Measuring Easiness I agree with Oliver that we measure language difficulty based on how hard it is to learn from a given native language. However, I still believe that we can come up with language features that make a language easy to learn in general. To measure this, you would want to take the number of hours it takes to achieve a certain level of ...


5

There's a pretty badly written account (English translation) of someone's children learning Arka, though I have no idea if it's true. There's also the better-known case of d'Armond Speers teaching his kid Klingon. Edit: the author of the first article later confirmed that it was a hoax.


4

Children learning an L1 have most of the same challenges as people in general learning an L2. Children learning a conlang, will have all of the problems of children learning a non-community language from a parent-- mostly problems of exposure. Kids need to hear the language for something like 20+ hours a week, less than that and they start to learn a pidgin ...


4

It happens with sign languages - often there are two "versions" of a sign language, the first one (less official, natural) is generally used by the community and has its own grammar, the second one (more official, heavily constructed) parallels grammar (syntax) of the corresponding spoken language. E.g.there is the natural Polish Sign Language, and a rather ...


3

I agree with everything Oliver Mason said. EDIT: After some more thought...for easiness that is only easy when in the presence of a first language, the question has the answer, which is: languages most similar to your first language. Otherwise, an easy language is an easy language. I'd add that there is something to be said for: Small languages, which ...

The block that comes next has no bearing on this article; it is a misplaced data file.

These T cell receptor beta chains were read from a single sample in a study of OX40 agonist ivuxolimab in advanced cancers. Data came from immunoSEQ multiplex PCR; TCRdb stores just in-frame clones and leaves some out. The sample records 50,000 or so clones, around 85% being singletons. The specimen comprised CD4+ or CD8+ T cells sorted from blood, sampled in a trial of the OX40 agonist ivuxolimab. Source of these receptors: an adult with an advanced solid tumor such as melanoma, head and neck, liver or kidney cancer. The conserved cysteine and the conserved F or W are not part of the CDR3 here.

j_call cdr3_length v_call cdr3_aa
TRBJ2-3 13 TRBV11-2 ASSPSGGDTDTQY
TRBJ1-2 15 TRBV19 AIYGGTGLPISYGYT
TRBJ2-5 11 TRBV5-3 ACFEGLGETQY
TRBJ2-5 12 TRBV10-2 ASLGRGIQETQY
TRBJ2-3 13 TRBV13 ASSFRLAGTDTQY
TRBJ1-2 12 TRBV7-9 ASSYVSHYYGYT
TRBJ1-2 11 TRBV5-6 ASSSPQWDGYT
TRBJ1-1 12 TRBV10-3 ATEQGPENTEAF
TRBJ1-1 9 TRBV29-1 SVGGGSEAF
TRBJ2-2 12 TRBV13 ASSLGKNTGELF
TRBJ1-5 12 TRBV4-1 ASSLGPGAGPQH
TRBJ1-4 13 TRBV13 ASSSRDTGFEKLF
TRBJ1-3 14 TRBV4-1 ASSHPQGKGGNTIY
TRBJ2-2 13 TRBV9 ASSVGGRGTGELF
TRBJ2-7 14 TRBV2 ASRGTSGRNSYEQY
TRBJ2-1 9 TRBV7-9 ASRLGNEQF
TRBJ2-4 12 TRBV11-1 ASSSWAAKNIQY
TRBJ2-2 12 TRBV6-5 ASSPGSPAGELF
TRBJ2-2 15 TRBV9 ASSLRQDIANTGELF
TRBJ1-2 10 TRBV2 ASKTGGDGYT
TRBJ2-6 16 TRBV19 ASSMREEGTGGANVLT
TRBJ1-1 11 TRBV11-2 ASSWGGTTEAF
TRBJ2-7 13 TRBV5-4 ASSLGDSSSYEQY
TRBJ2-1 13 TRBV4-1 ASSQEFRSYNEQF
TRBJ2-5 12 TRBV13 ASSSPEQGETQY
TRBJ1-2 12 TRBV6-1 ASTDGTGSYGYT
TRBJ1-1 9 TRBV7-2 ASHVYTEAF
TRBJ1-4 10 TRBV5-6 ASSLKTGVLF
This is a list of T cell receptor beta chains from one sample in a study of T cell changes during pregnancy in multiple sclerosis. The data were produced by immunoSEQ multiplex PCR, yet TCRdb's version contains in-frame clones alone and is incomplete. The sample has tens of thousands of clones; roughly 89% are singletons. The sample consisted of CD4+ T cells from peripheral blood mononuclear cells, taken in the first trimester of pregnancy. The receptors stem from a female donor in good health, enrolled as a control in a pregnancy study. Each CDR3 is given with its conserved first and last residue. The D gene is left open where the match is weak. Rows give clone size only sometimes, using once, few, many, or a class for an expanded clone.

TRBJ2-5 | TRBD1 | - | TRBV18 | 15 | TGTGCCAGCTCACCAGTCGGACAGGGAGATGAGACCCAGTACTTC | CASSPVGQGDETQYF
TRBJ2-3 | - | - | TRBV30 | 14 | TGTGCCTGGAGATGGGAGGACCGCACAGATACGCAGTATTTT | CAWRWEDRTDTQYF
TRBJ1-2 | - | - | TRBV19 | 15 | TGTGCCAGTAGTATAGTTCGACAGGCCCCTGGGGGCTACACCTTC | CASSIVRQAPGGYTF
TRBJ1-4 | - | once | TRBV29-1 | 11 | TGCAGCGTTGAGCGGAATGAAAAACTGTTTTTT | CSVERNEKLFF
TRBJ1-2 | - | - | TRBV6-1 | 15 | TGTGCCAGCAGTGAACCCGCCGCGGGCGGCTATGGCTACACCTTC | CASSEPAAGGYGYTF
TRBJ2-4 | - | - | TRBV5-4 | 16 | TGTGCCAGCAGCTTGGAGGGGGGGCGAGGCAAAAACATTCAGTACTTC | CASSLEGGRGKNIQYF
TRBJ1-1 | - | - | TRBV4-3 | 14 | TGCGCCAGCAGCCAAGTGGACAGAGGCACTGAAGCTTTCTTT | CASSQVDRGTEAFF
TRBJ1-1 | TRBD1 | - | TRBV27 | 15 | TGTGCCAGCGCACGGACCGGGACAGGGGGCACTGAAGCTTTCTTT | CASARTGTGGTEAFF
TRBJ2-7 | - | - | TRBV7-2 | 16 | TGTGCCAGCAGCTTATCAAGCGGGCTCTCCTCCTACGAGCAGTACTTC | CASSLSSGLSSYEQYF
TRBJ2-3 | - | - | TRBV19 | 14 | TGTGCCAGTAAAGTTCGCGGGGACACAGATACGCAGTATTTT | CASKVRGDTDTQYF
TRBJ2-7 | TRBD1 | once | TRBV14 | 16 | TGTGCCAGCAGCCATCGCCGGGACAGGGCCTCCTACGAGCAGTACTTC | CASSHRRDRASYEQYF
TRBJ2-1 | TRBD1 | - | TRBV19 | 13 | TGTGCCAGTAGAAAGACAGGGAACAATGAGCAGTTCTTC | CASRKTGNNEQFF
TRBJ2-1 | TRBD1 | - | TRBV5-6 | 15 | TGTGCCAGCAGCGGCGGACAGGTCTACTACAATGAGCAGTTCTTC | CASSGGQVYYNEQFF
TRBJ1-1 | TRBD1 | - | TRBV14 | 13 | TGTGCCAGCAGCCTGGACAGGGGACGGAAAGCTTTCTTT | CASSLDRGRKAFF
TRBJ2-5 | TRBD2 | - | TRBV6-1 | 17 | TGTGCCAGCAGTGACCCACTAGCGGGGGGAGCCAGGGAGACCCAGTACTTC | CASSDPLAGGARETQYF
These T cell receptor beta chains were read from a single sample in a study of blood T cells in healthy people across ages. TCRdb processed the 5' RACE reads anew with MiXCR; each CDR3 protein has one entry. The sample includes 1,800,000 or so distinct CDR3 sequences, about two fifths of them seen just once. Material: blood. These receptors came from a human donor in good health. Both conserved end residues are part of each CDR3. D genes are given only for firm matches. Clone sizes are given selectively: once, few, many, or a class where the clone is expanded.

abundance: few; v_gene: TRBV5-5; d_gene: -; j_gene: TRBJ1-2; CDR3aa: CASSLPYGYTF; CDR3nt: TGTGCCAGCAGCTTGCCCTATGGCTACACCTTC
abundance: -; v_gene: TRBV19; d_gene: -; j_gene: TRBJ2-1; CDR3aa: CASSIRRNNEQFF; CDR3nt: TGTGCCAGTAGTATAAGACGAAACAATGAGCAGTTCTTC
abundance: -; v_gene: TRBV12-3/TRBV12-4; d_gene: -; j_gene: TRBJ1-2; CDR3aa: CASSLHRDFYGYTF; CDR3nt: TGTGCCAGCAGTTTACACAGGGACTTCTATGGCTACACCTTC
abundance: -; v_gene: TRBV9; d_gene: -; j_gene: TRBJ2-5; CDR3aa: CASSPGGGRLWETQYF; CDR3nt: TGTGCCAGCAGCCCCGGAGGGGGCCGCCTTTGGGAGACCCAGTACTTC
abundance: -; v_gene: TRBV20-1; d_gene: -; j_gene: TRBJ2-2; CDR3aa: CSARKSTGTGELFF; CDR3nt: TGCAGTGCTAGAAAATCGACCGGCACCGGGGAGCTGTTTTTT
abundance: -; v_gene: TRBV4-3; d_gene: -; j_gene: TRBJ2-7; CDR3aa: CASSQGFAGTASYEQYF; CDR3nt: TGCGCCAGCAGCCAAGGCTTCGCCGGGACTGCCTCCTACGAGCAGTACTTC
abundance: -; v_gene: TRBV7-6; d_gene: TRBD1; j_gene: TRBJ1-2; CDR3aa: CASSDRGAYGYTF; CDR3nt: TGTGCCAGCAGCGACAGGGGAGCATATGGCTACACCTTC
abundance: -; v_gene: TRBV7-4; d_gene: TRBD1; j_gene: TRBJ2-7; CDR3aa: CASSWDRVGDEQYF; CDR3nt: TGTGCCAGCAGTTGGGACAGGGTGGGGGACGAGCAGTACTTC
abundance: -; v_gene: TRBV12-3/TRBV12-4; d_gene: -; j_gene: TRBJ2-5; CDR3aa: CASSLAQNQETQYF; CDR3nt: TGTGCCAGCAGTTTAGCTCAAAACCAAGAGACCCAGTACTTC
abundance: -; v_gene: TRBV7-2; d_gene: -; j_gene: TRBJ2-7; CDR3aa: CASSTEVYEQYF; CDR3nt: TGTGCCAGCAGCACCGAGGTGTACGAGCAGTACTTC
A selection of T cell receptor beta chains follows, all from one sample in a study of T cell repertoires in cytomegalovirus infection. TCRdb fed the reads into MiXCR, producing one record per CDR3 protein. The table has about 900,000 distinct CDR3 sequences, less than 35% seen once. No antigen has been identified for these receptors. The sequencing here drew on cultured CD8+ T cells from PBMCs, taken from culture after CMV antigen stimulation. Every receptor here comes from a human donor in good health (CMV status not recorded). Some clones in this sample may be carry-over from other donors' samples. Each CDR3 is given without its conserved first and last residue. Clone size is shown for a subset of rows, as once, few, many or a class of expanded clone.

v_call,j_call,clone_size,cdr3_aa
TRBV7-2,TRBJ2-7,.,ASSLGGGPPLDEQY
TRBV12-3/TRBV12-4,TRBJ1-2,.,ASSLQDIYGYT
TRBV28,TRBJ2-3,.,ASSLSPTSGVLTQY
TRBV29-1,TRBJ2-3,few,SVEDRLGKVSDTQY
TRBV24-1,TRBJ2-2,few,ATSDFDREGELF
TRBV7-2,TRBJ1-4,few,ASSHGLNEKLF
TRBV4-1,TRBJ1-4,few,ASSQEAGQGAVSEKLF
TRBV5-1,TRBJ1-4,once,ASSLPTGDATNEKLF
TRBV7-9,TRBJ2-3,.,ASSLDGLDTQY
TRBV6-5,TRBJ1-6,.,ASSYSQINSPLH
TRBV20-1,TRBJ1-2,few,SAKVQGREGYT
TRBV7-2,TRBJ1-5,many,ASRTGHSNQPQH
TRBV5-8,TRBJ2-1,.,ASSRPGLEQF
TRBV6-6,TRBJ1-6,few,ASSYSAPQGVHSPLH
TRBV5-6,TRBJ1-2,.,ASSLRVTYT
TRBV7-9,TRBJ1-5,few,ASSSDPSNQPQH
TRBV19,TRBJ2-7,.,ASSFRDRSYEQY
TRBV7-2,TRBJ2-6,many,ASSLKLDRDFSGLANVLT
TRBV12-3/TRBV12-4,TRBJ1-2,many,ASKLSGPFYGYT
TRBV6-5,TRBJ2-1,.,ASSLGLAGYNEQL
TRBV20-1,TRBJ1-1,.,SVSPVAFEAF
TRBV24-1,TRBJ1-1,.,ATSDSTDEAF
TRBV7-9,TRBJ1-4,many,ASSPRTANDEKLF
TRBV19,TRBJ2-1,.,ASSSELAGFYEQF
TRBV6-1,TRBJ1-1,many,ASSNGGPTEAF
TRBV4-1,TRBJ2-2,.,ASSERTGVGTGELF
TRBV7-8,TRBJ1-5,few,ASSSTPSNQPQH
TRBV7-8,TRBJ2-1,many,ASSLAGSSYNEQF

3

I have the novel, but haven't yet read it, so can't say that I've tried learning Kesh. I used to (and may still) have the cassette tapes that came with some work about the Kesh. As I recall, it was recordings very much as you describe for the texts: songs and lore of various kinds. As I recall it was a pretty sounding language. I think this is it. I think ...


2

No. Of course you won’t. You don’t just learn a language by staring at it. Like everything, learning a language takes time. I would recommend learning one of those languages.


2

Yes. And also No. Interlingua is certainly a "simplified" Romance language and much of the lexicon is shared with other Romance languages. But not all Romance languages are made alike. Romanian is pretty divergent. Sardinian is pretty conservative. I believe Interlingua has more in common with the "central" Romance languages, standard ...


2

Elon.io lets you make your own lessons and courses. It spaces your repetition of each word/phrase based on how often you have been getting it right. It provides computer pronunciation options based on real world languages, as well as statistics on your set of words and performance.


1

While international auxiliary conlangs based on Romance languages, such as the ones you're thinking of, typically get rid of most of the verbal conjugation, there are in fact naturalistic Romance-based conlangs that retain a multiplicity of verbal forms on par with French or Italian. There is no reason why the evolution of the actual Romance languages can't ...